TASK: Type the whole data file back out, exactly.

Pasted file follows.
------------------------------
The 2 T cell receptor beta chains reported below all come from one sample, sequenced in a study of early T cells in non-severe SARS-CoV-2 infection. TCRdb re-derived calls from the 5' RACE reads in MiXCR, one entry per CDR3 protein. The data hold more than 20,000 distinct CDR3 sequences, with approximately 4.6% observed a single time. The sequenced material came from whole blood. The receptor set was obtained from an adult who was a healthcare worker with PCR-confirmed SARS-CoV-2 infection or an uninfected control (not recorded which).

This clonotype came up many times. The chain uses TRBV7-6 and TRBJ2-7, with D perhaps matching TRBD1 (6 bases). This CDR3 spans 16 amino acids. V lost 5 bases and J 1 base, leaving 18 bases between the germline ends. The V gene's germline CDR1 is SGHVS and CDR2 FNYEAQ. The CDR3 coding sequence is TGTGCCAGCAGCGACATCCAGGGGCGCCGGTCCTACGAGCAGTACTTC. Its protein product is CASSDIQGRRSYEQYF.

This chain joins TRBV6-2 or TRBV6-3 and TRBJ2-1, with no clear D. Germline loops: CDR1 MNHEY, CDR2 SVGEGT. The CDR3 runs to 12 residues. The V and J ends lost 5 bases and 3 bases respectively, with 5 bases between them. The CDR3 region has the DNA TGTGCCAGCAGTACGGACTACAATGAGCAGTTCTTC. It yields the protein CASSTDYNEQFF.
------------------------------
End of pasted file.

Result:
The 2 T cell receptor beta chains reported below all come from one sample, sequenced in a study of early T cells in non-severe SARS-CoV-2 infection. TCRdb re-derived calls from the 5' RACE reads in MiXCR, one entry per CDR3 protein. The data hold more than 20,000 distinct CDR3 sequences, with approximately 4.6% observed a single time. The sequenced material came from whole blood. The receptor set was obtained from an adult who was a healthcare worker with PCR-confirmed SARS-CoV-2 infection or an uninfected control (not recorded which).

This clonotype came up many times. The chain uses TRBV7-6 and TRBJ2-7, with D perhaps matching TRBD1 (6 bases). This CDR3 spans 16 amino acids. V lost 5 bases and J 1 base, leaving 18 bases between the germline ends. The V gene's germline CDR1 is SGHVS and CDR2 FNYEAQ. The CDR3 coding sequence is TGTGCCAGCAGCGACATCCAGGGGCGCCGGTCCTACGAGCAGTACTTC. Its protein product is CASSDIQGRRSYEQYF.

This chain joins TRBV6-2 or TRBV6-3 and TRBJ2-1, with no clear D. Germline loops: CDR1 MNHEY, CDR2 SVGEGT. The CDR3 runs to 12 residues. The V and J ends lost 5 bases and 3 bases respectively, with 5 bases between them. The CDR3 region has the DNA TGTGCCAGCAGTACGGACTACAATGAGCAGTTCTTC. It yields the protein CASSTDYNEQFF.